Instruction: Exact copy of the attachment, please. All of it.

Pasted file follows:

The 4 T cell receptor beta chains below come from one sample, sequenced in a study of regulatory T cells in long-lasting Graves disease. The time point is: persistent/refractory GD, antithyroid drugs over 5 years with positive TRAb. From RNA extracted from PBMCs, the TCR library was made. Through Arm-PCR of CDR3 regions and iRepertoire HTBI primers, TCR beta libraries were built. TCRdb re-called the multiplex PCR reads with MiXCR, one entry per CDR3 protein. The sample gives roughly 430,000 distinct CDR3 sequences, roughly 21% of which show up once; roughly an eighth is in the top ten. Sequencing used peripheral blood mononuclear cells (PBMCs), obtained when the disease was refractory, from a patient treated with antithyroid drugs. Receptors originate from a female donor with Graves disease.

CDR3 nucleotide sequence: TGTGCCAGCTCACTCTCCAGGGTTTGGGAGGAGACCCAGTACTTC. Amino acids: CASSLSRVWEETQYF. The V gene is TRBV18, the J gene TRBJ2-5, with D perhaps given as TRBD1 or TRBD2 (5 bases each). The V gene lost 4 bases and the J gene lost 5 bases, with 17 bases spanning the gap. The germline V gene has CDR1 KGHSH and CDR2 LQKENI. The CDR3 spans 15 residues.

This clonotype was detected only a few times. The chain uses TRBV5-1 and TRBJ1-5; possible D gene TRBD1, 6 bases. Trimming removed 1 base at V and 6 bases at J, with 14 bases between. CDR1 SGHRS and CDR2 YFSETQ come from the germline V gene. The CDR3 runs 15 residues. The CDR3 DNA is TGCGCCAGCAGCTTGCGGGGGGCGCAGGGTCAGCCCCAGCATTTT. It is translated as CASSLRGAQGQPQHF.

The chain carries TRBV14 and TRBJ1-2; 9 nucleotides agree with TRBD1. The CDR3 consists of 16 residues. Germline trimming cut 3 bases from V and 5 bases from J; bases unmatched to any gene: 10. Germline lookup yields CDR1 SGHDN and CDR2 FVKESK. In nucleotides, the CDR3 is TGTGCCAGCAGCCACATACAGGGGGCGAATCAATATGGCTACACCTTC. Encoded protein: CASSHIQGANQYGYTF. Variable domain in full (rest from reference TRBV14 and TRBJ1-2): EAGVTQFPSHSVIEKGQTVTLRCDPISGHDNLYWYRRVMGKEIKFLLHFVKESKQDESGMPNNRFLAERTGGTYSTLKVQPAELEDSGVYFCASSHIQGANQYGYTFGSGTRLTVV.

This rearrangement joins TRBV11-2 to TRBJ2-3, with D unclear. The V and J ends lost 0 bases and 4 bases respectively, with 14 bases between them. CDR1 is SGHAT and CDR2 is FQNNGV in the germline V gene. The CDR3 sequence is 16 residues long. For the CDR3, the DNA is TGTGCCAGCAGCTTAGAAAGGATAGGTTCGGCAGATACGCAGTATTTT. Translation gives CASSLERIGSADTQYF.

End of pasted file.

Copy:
The 4 T cell receptor beta chains below come from one sample, sequenced in a study of regulatory T cells in long-lasting Graves disease. The time point is: persistent/refractory GD, antithyroid drugs over 5 years with positive TRAb. From RNA extracted from PBMCs, the TCR library was made. Through Arm-PCR of CDR3 regions and iRepertoire HTBI primers, TCR beta libraries were built. TCRdb re-called the multiplex PCR reads with MiXCR, one entry per CDR3 protein. The sample gives roughly 430,000 distinct CDR3 sequences, roughly 21% of which show up once; roughly an eighth is in the top ten. Sequencing used peripheral blood mononuclear cells (PBMCs), obtained when the disease was refractory, from a patient treated with antithyroid drugs. Receptors originate from a female donor with Graves disease.

CDR3 nucleotide sequence: TGTGCCAGCTCACTCTCCAGGGTTTGGGAGGAGACCCAGTACTTC. Amino acids: CASSLSRVWEETQYF. The V gene is TRBV18, the J gene TRBJ2-5, with D perhaps given as TRBD1 or TRBD2 (5 bases each). The V gene lost 4 bases and the J gene lost 5 bases, with 17 bases spanning the gap. The germline V gene has CDR1 KGHSH and CDR2 LQKENI. The CDR3 spans 15 residues.

This clonotype was detected only a few times. The chain uses TRBV5-1 and TRBJ1-5; possible D gene TRBD1, 6 bases. Trimming removed 1 base at V and 6 bases at J, with 14 bases between. CDR1 SGHRS and CDR2 YFSETQ come from the germline V gene. The CDR3 runs 15 residues. The CDR3 DNA is TGCGCCAGCAGCTTGCGGGGGGCGCAGGGTCAGCCCCAGCATTTT. It is translated as CASSLRGAQGQPQHF.

The chain carries TRBV14 and TRBJ1-2; 9 nucleotides agree with TRBD1. The CDR3 consists of 16 residues. Germline trimming cut 3 bases from V and 5 bases from J; bases unmatched to any gene: 10. Germline lookup yields CDR1 SGHDN and CDR2 FVKESK. In nucleotides, the CDR3 is TGTGCCAGCAGCCACATACAGGGGGCGAATCAATATGGCTACACCTTC. Encoded protein: CASSHIQGANQYGYTF. Variable domain in full (rest from reference TRBV14 and TRBJ1-2): EAGVTQFPSHSVIEKGQTVTLRCDPISGHDNLYWYRRVMGKEIKFLLHFVKESKQDESGMPNNRFLAERTGGTYSTLKVQPAELEDSGVYFCASSHIQGANQYGYTFGSGTRLTVV.

This rearrangement joins TRBV11-2 to TRBJ2-3, with D unclear. The V and J ends lost 0 bases and 4 bases respectively, with 14 bases between them. CDR1 is SGHAT and CDR2 is FQNNGV in the germline V gene. The CDR3 sequence is 16 residues long. For the CDR3, the DNA is TGTGCCAGCAGCTTAGAAAGGATAGGTTCGGCAGATACGCAGTATTTT. Translation gives CASSLERIGSADTQYF.